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Hector Ayon v. Neocc

October 31, 2011


The opinion of the court was delivered by: Judge John R. Adams


Pro se Plaintiff Hector Ayon filed this Bivens*fn1 action against the Northeast Ohio Correctional Center ("NEOCC"), and NEOCC Warden Roddie Rushing. He also asserted a claim under the Federal Torts Claim Act (FTCA), 28 U.S.C. § 1346(b)(1) against the United States.*fn2 In the Complaint, Plaintiff alleges Defendants allowed tear gas from an outdoor training exercise to seep into his housing unit. He seeks monetary damages.

I. Background

Plaintiff is a federal inmate incarcerated at NEOCC, a private prison owned and operated by Corrections Corporation of America ("CCA"). He alleges the prison's SWAT team was conducting training exercises on the roof of the prison between 3:00 a.m. and 5:00 a.m. on September 23, 2010. At some point in the training, the officers discharged tear gas. As they continued their activities, the gas began to seep through the ventilation system into the housing units where the inmates were sleeping. Plaintiff awoke to find he was having difficulty breathing. He attempted to open his cell door, but found it locked. Although the inmates were evacuated to the sally port area, several officers argued that they should be returned to their cells. He alleges that one of the officers was taken to the hospital for treatment. He filed grievances; however, all of them were denied. He claims the Defendants were negligent in their use of tear gas, denied him due process, and subjected him to cruel and unusual punishment.

II. Legal Standard

Although pro se pleadings are liberally construed, Boag v. MacDougall, 454 U.S. 364, 365 (1982) (per curiam), the district court is required to dismiss an in forma pauperis action under 28 U.S.C. §1915(e) if it fails to state a claim upon which relief can be granted, or if it lacks an arguable basis in law or fact. McGore v. Wrigglesworth, 114 F.3d 601, 608-09 (6th Cir. 1997). A claim lacks an arguable basis in law or fact when it is premised on an indisputably meritless legal theory or when the factual contentions are clearly baseless. Neitzke v. Williams, 490 U.S. 319, 327 (1989). A cause of action fails to state a claim upon which relief may be granted when it lacks "plausibility in the complaint." Bell Atl. Corp. v. Twombly, 550 U.S. 544, 564 (2007). A pleading must contain a "short and plain statement of the claim showing that the pleader is entitled to relief." Ashcroft v. Iqbal , 129 S.Ct. 1937, 1949 (2009). The factual allegations in the pleading must be sufficient to raise the right to relief above the speculative level on the assumption that all the allegations in the Complaint are true. Bell Atl. Corp., 550 U.S. at 555. Plaintiff is not required to include detailed factual allegations, but must provide more than "an unadorned, the-defendant-unlawfully-harmed-me accusation." Iqbal, 129 S.Ct. at 1949. A pleading that offers legal conclusions or a simple recitation of the elements of a cause of action will not meet this pleading standard. Id. In reviewing a Complaint, the Court must construe the pleading in the light most favorable to the Plaintiff. Bibbo v. Dean Witter Reynolds, Inc., 151 F.3d 559, 561 (6th Cir.1998).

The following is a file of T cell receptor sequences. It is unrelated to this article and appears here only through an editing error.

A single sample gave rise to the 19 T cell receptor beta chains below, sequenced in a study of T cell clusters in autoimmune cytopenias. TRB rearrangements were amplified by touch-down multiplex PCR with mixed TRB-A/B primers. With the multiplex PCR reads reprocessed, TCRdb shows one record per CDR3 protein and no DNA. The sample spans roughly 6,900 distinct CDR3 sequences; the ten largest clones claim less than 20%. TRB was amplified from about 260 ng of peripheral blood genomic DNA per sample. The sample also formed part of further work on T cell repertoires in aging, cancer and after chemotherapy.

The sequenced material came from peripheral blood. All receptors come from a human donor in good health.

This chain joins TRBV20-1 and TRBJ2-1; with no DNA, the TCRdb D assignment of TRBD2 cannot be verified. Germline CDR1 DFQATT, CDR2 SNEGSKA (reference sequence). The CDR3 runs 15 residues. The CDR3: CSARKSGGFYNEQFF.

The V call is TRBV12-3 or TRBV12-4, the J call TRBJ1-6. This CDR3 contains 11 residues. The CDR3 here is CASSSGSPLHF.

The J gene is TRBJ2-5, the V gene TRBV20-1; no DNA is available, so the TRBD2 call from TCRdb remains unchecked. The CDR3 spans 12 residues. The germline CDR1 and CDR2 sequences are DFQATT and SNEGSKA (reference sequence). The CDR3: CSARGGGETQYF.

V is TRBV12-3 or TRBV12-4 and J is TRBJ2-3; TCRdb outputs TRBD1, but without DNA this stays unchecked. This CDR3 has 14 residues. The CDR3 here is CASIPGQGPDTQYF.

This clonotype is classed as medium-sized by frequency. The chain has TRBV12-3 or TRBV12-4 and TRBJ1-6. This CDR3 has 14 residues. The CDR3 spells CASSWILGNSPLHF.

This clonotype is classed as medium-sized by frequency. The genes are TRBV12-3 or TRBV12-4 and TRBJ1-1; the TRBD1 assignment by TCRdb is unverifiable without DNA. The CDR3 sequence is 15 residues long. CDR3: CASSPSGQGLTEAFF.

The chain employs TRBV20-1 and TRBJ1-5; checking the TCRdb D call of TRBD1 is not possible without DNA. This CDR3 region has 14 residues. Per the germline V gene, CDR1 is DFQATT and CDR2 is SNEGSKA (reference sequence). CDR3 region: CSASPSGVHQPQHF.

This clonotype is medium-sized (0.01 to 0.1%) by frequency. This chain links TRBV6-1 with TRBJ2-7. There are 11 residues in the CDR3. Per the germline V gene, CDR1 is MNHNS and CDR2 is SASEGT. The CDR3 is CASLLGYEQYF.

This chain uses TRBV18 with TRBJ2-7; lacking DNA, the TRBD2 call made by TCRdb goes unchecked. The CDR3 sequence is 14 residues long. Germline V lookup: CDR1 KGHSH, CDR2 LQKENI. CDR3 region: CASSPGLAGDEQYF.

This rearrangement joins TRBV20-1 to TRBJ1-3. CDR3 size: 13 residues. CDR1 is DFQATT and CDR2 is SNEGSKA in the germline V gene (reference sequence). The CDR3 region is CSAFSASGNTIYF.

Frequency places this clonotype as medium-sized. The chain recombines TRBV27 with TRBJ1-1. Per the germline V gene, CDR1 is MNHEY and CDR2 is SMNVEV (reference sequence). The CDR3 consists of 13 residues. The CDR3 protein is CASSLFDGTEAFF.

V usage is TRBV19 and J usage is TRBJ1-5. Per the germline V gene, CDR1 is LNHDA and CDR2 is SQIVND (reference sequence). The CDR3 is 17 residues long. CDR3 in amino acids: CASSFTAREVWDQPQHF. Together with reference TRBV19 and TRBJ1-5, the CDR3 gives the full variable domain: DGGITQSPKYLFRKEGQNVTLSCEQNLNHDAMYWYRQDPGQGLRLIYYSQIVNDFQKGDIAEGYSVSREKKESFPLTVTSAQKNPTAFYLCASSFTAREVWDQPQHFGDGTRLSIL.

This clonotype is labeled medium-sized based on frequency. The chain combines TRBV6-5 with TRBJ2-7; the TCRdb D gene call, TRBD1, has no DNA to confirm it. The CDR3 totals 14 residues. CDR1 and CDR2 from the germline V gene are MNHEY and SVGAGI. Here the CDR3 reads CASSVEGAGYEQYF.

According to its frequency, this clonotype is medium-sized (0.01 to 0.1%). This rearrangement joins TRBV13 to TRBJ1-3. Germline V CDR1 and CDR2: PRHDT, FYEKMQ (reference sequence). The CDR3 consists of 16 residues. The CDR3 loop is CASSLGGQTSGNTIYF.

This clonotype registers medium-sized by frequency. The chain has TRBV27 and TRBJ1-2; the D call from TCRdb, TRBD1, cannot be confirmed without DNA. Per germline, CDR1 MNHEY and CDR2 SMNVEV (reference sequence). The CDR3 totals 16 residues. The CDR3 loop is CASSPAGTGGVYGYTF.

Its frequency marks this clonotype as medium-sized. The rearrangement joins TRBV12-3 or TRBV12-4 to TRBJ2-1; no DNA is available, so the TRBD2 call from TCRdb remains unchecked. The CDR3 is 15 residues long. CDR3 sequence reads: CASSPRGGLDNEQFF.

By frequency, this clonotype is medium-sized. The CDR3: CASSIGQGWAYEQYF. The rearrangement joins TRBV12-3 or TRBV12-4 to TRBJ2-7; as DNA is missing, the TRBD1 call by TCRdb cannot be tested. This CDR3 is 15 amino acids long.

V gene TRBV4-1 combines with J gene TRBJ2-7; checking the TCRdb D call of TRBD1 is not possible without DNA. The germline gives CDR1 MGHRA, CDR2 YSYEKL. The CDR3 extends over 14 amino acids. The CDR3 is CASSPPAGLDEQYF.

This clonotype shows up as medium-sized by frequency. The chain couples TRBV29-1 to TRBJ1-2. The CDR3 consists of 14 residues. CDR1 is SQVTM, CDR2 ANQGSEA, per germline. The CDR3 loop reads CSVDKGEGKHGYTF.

III. Law and Analysis

A. Federal Tort Claims Act

Plaintiff first seeks relief against the United States under the Federal Tort Claims Act ("FTCA"). The FTCA waives the United States Government's sovereign immunity for the negligent acts of government employees. 28 U.S.C. § 1346(b)(1); see Montez v. United States, 359 F.3d 392, 395 (6th Cir.2004). The statute defines "government employees" as "officers and employees of any federal agency." 28 U.S.C. 2671. The definition does not include independent contractors such as CCA, or the employees of the independent contractors. See United States v. Orleans, 425 U.S. 807, 813-14 (1976). The actions that give rise to Plaintiff's tort claim were committed by employees of CCA. Consequently, the United States is not liable under the FTCA for these acts.

B. Bivens Claims against NEOCC

NEOCC also is not a proper party to a Bivens action. It is a prison facility owned and operated by CCA, a private corporation. A private corporation cannot be sued for damages under Bivens. Correctional Services Corporation v. Malesko, 534 U.S. 61, 70-74 (2001). Bivens provides a cause of action against individual officers acting under color of federal law alleged to have acted unconstitutionally. Id. at 70. Bivens claims cannot be brought against a federal prison, the Bureau of Prisons, or the United States Government. Id. The Supreme Court declined to expand Bivens to provide this cause of action against a private prison corporation.

B. Due Process

Plaintiff next claims he was denied due process. This assertion is not well pled and can be construed in two ways. First, it is possible that Plaintiff is asserting he was denied due process when his grievances were denied. It is also possible, however, that he is claiming the actions of the SWAT team were so egregious that they denied him substantive due process. The Court will examine both of these claims.

To the extent Plaintiff asserts he was denied due process because his grievances were denied, his claim is without merit. Responding to a grievance or otherwise participating in the grievance procedure is insufficient to trigger liability in a civil ...

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